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Tom discovered Agile Development in 2003 and spent the next 8 years, together with his team at www.biomni.com, improving their process and blogging about his discoveries. He has a particular interest in the psychology of keeping Agile agile and not letting it slip back into the evil old ways! He believes a Scrummaster should also be a developer and codes ASP.NET and C# most of the time. Tom is a DZone MVB and is not an employee of DZone and has posted 42 posts at DZone. You can read more from them at their website. View Full User Profile

A Return To Scrum

02.11.2014
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After five years of Scrum, we decided to break free of its shackles. Abandoning fixed length sprints, work-life became one long un-estimated party. Diverse collaborations throughout the organization enabled us to take on new challenges. The backlog was full of surprises: I had little idea where half the stories came from. For a while I thought we were seeing, the beginnings of the hallowed Agile Organization, but it seems the euphoria got the better of me. Drunk on the freedom, I ignored the signs that all was not well (a team member’s screams raised little concern) and today after a couple of years of experimentation we decided it’s time to end the party.

Last year was a challenging one for our company, our development team was being pulled in all directions by an influx of opportunities. Our cross-functional team became cross-functional pairs. We shared less, supported each other less and started to understand less about what each other were doing. We grew weary. The common goal was gone, replaced by pair goals, consisting of long difficult stories. Stories that deserved a whole team approach.

So today we decided to go back to a fixed length sprint with an unchanging backlog and a goal. A goal that the whole team is focused on delivering. I remember how powerful that felt when we first did it and we’re excited about doing it again.

That fixed sprint not only gives us focus, it wraps us in a bubble protecting us from changing priorities and challenging personalities. From inside the bubble we’re insulated from the dysfunction outside. I used to resent this bubble, I thought we needed more exposure to the reality of the business world around us, but know I’ve seen the effect it can have on creativity and quality, I’m happy to let the team keep their distance. I’m going to be a Rottweiler at the door of our team room.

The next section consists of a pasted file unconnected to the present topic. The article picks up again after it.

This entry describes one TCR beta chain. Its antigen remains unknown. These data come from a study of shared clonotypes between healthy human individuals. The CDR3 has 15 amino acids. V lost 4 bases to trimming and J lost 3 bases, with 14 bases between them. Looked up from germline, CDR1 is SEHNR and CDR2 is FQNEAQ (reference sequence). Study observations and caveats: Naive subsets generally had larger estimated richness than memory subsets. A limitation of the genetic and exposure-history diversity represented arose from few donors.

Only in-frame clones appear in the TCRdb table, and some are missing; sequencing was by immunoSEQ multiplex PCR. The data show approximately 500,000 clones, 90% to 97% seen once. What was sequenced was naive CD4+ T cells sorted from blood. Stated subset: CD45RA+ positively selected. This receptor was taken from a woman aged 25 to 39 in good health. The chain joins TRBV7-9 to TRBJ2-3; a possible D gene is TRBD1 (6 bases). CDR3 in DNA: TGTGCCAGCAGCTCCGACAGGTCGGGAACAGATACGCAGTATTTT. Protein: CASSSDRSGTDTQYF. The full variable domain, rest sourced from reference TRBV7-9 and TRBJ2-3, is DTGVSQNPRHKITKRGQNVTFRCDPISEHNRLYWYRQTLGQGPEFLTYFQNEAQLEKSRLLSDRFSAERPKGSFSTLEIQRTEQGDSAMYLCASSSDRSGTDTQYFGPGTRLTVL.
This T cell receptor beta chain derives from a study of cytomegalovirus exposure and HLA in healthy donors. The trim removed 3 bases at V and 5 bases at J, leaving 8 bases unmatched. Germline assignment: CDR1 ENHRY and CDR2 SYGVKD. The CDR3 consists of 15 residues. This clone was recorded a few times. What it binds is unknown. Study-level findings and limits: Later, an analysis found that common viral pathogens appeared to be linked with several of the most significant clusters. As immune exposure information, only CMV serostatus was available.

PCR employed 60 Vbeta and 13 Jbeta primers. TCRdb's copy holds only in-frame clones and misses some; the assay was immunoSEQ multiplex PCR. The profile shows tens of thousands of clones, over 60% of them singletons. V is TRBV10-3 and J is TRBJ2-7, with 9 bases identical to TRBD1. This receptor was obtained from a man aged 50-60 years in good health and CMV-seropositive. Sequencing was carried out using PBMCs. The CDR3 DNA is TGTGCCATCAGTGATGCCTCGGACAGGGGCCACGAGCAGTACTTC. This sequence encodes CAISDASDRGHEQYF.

I thought we’d grown out of Scrum, I admit to describing it as agile training wheels, but I’ve found a new love for it and its constraints. I’m glad I got a taste of what happens when you remove them, and perhaps there are organisations that will flourish when you do. But I wonder if there really is? Our anxiety too easily gets in the way of intelligent thought. A Scrum team can be protected from that, and be left to draw strength from each other. For now I’m happy to see the buzz return to the team and excited to see what we can build in the next couple of weeks.

Published at DZone with permission of Tom Howlett, author and DZone MVB. (source)

(Note: Opinions expressed in this article and its replies are the opinions of their respective authors and not those of DZone, Inc.)

Comments

Serguei Meerkat replied on Wed, 2014/02/12 - 11:09am

Last year was a challenging one for our company, our development team was being pulled in all directions by an influx of opportunities. Our cross-functional team became cross-functional pairs.

Looks like there is a management problem that you are trying to alleviate by hiding behind Scrum.


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